In 1986, appellee/plaintiff Sheldon Smith purchased a lot in a subdivision called River Pointe. The lot overlooked the Chattahoochee River. After purchasing the lot, plaintiff hired an architect to design a house for the lot. After conducting some preliminary studies, the architect arranged a meeting with Fulton County to discuss variances from zoning regulations for the proposed house. During that meeting, the architect was informed the county had placed a hold on the lot in 1985, and building could not commence until the street in front of that lot was laterally supported. The evidence showed the street was improperly constructed by a contractor hired by Village Centers, Inc. ("VCI"), the corporation that developed the subdivision.
Plaintiff then reached an agreement to remedy the problem with Fulton County, installed lateral support for the street in the area of his lot, and filed this action to recover those expenses against defendant individually, Phoenix Homes of Atlanta, Inc. and VCI. Bankruptcy stays were issued as to the two corporate defendants. The case proceeded to trial with only plaintiff's claim for fraud against the individual defendant being submitted to the jury. After plaintiff rested, defendant moved for a directed verdict. The trial court denied that motion. The jury found in favor of the plaintiff and awarded him actual damages of $34,214.98, punitive damages of $1 and attorney fees and costs of litigation of $15,538.31. Defendant appeals the denial of his motion for directed verdict.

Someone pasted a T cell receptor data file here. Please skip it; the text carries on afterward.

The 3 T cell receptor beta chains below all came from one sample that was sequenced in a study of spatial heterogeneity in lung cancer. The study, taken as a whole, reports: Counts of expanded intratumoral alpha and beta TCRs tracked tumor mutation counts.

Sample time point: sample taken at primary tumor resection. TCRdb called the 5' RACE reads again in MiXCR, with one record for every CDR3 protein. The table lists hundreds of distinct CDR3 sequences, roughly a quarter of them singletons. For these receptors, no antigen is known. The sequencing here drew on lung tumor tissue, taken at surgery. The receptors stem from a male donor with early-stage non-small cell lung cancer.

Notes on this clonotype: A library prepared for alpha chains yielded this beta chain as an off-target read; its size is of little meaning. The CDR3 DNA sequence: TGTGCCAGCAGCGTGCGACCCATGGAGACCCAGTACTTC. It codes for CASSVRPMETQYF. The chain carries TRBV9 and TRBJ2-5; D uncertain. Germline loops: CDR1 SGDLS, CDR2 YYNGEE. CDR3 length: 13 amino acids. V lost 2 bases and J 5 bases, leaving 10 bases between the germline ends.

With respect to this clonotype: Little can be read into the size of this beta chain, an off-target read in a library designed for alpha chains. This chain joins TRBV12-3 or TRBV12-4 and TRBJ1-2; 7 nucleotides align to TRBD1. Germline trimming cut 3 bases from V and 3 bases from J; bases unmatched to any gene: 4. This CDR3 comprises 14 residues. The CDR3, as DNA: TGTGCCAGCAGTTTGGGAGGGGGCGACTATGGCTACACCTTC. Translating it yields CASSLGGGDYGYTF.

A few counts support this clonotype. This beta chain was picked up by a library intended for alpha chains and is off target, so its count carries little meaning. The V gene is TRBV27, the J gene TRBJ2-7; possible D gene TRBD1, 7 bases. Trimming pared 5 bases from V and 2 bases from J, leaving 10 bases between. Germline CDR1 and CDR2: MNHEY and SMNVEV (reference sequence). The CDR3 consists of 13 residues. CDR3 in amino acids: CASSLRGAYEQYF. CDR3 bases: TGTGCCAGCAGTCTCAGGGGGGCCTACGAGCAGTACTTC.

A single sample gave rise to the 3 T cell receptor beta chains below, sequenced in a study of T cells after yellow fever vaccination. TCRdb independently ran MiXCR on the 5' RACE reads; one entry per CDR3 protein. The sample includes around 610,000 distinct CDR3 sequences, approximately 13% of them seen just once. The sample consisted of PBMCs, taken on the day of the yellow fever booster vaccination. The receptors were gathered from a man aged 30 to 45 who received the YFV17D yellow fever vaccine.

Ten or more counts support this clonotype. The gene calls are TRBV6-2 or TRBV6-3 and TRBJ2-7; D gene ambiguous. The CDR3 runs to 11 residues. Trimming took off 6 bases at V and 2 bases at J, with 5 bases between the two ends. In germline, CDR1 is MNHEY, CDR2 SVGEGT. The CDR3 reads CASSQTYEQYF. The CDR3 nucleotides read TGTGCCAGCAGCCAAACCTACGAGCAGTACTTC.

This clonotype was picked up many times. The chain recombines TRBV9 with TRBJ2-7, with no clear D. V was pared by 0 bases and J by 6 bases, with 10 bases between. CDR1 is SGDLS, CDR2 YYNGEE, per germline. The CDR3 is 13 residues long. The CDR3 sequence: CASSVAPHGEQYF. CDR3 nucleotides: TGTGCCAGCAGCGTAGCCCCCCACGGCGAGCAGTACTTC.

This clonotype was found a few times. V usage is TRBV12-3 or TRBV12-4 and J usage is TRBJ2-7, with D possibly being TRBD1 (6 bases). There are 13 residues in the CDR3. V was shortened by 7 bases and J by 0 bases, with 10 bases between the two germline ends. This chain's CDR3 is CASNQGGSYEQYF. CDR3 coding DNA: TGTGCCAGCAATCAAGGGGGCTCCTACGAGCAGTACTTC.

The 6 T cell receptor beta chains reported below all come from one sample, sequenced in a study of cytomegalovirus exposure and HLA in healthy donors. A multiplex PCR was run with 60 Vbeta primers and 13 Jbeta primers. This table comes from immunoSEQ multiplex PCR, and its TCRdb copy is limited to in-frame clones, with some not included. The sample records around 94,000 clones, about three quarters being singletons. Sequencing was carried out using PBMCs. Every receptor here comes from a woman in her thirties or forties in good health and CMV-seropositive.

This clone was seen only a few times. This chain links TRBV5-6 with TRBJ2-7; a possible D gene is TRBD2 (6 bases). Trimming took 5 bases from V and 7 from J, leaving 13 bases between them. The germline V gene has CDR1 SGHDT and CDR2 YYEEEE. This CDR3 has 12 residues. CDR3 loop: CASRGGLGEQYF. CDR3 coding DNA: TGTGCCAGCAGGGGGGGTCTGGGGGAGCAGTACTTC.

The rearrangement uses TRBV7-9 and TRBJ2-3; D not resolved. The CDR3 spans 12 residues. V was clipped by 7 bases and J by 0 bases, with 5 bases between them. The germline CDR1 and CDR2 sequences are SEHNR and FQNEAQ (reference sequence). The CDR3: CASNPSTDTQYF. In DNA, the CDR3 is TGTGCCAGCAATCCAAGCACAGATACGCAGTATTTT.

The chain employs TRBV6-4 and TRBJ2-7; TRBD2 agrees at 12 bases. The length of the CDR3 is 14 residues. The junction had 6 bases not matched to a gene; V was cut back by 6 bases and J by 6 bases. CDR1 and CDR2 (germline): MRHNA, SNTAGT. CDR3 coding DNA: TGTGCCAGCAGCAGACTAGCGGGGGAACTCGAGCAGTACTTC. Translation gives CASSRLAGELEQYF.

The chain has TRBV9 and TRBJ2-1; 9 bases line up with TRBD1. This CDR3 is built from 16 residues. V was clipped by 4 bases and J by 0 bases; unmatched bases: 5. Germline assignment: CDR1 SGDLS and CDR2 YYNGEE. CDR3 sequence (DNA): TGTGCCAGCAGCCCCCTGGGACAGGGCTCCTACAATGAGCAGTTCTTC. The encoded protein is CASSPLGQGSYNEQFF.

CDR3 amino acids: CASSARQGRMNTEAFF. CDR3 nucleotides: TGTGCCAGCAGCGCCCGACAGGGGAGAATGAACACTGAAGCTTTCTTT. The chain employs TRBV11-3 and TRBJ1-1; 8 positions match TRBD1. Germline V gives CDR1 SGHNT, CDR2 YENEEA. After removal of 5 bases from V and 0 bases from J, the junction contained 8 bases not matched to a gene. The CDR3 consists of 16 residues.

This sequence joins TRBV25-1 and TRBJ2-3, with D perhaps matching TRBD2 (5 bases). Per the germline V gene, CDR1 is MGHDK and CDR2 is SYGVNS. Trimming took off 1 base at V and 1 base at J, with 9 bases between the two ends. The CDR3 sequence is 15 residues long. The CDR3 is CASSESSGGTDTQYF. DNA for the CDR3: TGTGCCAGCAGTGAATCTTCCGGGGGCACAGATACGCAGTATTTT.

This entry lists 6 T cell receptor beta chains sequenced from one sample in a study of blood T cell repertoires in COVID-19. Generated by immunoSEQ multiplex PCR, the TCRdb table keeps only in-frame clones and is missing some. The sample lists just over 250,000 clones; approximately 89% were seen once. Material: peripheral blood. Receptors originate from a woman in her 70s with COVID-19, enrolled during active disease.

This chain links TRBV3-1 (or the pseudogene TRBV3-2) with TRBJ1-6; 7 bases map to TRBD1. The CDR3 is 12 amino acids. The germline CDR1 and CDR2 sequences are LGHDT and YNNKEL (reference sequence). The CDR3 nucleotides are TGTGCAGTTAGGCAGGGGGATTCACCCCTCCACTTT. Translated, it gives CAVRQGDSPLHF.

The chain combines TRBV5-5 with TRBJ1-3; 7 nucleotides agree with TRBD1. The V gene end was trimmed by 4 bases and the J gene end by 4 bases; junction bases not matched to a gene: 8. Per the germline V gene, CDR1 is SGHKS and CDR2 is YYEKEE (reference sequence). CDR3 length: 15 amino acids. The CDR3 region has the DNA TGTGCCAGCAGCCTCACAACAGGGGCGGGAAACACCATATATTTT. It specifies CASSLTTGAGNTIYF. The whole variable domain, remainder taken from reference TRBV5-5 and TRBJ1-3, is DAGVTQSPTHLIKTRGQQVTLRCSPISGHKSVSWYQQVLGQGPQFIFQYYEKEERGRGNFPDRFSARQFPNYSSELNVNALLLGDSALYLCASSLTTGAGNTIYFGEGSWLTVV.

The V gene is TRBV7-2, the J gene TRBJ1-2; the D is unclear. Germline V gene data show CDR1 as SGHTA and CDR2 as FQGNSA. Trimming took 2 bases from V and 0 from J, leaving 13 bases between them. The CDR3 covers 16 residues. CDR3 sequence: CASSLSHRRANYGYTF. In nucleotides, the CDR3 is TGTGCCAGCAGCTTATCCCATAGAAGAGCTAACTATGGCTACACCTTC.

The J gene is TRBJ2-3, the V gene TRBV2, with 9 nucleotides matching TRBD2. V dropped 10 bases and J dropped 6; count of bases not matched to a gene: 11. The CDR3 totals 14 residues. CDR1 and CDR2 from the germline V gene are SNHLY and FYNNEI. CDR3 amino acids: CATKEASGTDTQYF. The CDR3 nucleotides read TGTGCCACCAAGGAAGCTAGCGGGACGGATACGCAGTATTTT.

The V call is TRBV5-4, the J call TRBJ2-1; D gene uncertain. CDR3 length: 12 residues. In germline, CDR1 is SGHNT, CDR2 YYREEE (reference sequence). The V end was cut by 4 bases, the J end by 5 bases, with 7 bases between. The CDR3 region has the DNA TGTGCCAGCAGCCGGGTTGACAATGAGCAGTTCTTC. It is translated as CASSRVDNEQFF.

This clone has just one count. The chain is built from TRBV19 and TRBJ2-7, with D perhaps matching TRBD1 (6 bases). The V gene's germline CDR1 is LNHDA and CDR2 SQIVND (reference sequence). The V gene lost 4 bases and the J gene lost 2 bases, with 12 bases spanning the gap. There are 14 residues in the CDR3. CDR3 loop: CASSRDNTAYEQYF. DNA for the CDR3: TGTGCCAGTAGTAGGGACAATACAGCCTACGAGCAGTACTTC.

1. The tort of fraud has five elements: (1) a false representation by defendant; (2) scienter; (3) an intention to induce the plaintiff to act or refrain from action; (4) justifiable reliance by the plaintiff; and (5) damages. Crawford v. Williams, 258 Ga. 806 (375 SE2d 223) (1989)
. Defendant complains the element of scienter is absent as a matter of law because, although he admits he had actual knowledge of the problem with the street, there was no evidence from which the jury could determine that he did not believe he had reached a satisfactory solution to the problem with Fulton County before the property was sold to plaintiff.
The evidence showed after the soil erosion problem at the edge of the street was discovered, VCI employed AT&E Consultants, Inc., a geotechnical and material engineering firm, to study the cause of the problem and recommend solutions. Based on that study, defendant testified a plan was submitted for a house to be constructed on that lot that would incorporate a combination home foundation wall and retaining wall sufficient to support the street. Defendant also testified VCI sought a variance from the county to allow the proposed home for that lot to be built closer to the road than was allowed under existing zoning ordinances. Based on these actions, defendant contends he had a good faith belief that the problem had been remedied and the jury's conclusion to the contrary is not supported by the evidence.
It is well-established that "[q]uestions of fraud, the truth and materiality of representations made by a defendant, and whether the plaintiff could have protected himself by the exercise of proper diligence are, except in plain and indisputable cases, questions for the jury." Brown v. Techdata Corp., 238 Ga. 622
, 625 (234 SE2d 787